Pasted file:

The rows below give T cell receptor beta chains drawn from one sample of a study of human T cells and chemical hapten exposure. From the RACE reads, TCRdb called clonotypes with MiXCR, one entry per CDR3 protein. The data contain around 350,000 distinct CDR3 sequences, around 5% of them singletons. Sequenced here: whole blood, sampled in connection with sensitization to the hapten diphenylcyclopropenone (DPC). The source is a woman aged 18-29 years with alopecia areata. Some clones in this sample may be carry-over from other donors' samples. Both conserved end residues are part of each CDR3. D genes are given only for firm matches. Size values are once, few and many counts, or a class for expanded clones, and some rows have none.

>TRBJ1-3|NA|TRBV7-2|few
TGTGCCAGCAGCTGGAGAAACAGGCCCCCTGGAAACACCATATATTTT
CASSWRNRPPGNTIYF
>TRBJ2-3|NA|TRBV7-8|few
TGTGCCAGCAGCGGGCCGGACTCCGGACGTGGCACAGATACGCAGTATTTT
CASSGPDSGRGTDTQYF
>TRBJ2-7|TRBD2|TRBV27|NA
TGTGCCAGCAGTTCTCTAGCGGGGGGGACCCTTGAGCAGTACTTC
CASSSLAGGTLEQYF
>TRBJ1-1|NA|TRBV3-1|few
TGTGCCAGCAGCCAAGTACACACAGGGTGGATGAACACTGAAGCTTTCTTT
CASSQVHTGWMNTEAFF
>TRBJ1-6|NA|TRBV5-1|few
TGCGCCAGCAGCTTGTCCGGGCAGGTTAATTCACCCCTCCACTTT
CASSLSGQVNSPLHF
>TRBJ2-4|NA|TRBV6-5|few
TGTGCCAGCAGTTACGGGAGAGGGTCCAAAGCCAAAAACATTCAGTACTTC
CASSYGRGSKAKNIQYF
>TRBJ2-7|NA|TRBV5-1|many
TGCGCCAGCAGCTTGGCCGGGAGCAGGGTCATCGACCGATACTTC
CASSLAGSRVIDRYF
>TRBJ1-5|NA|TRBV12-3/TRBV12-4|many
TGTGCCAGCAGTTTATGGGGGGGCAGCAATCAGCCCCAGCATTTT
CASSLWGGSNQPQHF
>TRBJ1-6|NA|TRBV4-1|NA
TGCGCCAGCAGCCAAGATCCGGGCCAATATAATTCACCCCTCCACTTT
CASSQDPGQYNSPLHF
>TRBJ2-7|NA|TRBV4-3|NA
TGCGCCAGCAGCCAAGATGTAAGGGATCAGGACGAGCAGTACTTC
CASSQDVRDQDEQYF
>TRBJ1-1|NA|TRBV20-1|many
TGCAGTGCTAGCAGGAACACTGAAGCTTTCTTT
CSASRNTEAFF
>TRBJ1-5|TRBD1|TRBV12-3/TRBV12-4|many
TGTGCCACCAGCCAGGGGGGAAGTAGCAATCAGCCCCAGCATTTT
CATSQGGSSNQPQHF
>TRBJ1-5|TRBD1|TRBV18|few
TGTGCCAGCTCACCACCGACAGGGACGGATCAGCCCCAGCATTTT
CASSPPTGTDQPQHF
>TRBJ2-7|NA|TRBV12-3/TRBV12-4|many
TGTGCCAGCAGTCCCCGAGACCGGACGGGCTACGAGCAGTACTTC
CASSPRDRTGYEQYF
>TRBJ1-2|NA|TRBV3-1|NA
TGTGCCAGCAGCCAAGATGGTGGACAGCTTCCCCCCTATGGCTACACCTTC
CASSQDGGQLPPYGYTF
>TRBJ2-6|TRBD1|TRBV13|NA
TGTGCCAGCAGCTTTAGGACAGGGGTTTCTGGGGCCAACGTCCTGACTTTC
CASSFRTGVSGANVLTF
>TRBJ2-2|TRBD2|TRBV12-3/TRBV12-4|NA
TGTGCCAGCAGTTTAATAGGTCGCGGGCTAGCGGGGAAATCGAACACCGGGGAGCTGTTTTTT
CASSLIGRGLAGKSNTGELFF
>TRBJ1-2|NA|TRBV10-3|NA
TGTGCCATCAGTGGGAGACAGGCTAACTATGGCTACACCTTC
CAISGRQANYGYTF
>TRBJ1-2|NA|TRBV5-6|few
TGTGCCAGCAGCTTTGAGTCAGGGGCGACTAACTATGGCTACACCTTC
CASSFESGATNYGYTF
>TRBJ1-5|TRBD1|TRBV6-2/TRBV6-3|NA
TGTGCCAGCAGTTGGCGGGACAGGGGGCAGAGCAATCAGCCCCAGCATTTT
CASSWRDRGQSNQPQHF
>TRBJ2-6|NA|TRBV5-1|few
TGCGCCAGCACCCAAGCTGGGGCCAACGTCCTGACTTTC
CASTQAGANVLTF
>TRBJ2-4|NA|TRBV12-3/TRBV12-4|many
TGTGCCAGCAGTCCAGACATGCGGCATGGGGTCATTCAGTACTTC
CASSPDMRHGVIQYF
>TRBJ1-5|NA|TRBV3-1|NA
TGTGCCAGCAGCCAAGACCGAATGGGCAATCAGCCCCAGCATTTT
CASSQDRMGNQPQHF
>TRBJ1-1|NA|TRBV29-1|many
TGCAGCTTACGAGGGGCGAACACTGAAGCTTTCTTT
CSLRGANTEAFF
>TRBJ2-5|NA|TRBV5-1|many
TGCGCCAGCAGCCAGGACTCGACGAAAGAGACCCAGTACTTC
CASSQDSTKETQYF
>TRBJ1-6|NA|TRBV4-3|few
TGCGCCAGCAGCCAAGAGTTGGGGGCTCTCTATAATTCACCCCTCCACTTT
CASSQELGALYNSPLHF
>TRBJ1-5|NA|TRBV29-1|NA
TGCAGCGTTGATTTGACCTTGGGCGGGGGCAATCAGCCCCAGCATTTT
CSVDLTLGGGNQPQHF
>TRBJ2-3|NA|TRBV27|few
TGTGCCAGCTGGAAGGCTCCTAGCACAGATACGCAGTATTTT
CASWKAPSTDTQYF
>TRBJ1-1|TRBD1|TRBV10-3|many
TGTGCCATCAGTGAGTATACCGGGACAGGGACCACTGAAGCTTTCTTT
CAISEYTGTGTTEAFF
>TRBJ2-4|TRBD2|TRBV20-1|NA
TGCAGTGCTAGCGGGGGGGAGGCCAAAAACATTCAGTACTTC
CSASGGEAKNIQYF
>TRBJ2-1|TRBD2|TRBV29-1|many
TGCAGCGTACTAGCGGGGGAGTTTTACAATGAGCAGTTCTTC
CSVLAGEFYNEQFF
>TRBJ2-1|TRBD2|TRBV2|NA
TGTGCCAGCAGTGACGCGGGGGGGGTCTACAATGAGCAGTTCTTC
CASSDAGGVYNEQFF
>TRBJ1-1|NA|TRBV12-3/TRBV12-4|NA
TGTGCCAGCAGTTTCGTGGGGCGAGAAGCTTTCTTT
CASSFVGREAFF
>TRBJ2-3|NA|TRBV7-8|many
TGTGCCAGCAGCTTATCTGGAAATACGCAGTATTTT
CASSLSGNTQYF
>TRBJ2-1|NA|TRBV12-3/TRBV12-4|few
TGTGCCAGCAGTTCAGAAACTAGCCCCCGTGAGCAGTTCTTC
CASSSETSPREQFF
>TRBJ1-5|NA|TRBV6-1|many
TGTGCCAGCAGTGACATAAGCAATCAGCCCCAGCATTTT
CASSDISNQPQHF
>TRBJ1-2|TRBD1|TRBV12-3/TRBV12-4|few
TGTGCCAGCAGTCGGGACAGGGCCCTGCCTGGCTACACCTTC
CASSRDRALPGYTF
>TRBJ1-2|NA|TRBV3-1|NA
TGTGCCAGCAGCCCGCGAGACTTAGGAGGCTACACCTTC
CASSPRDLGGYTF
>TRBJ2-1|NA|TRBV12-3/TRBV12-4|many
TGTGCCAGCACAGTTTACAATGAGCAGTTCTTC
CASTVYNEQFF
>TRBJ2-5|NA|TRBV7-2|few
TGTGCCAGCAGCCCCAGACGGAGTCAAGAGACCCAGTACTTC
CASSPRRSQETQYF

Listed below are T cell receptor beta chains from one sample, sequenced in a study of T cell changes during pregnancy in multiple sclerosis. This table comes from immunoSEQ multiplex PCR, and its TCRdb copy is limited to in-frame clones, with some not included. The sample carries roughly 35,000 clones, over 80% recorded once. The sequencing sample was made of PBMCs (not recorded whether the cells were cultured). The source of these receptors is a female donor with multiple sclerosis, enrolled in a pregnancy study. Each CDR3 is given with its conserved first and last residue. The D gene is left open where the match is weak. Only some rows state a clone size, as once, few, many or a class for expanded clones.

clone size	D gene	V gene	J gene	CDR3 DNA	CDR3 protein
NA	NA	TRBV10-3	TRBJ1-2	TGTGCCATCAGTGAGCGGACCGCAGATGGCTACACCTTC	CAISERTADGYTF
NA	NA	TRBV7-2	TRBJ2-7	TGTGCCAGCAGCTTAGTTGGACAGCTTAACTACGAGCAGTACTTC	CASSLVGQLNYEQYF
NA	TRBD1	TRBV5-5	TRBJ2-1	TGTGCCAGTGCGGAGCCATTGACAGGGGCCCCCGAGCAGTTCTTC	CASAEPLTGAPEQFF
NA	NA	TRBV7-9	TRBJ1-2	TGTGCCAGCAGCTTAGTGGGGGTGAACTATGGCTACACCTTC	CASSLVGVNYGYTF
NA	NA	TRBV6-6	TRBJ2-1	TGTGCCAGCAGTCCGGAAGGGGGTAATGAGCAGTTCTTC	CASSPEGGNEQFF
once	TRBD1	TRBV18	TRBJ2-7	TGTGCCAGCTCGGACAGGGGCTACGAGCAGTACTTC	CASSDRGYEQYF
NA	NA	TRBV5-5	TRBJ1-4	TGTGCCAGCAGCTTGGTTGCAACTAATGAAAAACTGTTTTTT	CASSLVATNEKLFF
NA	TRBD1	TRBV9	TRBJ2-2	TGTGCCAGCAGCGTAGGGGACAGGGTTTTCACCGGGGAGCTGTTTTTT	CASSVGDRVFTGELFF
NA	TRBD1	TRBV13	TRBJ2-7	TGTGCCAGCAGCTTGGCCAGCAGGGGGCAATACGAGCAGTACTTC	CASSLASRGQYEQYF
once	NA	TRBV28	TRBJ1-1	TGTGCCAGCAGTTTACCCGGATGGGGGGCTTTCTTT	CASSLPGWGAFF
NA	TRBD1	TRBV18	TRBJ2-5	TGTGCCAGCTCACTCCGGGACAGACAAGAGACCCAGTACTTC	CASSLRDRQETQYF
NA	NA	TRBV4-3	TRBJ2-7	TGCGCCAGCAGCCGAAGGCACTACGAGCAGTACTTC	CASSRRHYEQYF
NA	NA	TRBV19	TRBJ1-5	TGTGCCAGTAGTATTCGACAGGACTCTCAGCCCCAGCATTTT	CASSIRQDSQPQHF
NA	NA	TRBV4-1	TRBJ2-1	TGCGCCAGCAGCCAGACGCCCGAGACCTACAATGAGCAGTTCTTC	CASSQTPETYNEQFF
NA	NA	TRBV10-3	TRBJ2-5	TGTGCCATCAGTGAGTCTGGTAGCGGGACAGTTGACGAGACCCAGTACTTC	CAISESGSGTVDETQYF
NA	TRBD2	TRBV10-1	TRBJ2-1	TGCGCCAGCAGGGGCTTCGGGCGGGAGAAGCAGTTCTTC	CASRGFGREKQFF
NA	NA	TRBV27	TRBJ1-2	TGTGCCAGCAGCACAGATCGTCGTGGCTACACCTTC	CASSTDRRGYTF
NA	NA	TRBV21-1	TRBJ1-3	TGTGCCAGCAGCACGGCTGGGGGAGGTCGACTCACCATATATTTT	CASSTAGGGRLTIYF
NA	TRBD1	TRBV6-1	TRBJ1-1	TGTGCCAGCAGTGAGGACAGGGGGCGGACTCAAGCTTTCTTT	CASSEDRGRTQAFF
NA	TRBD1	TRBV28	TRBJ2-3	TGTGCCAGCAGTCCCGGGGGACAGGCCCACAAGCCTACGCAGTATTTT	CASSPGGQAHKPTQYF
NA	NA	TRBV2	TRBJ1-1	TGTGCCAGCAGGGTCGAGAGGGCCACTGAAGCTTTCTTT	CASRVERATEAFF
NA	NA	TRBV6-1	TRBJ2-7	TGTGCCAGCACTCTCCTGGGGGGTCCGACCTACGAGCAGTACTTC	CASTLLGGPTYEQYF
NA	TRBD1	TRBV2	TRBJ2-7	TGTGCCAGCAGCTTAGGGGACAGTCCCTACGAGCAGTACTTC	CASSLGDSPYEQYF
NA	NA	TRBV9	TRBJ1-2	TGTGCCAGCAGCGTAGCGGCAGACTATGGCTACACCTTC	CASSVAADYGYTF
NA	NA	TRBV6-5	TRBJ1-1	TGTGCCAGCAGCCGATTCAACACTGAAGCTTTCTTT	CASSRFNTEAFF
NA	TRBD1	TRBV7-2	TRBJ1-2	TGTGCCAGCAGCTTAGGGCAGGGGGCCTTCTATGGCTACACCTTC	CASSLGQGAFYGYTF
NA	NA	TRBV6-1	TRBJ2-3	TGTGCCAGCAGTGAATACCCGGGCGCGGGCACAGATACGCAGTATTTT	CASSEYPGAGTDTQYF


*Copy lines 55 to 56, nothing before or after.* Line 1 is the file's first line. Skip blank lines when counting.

CAISGRQANYGYTF
>TRBJ1-2|NA|TRBV5-6|few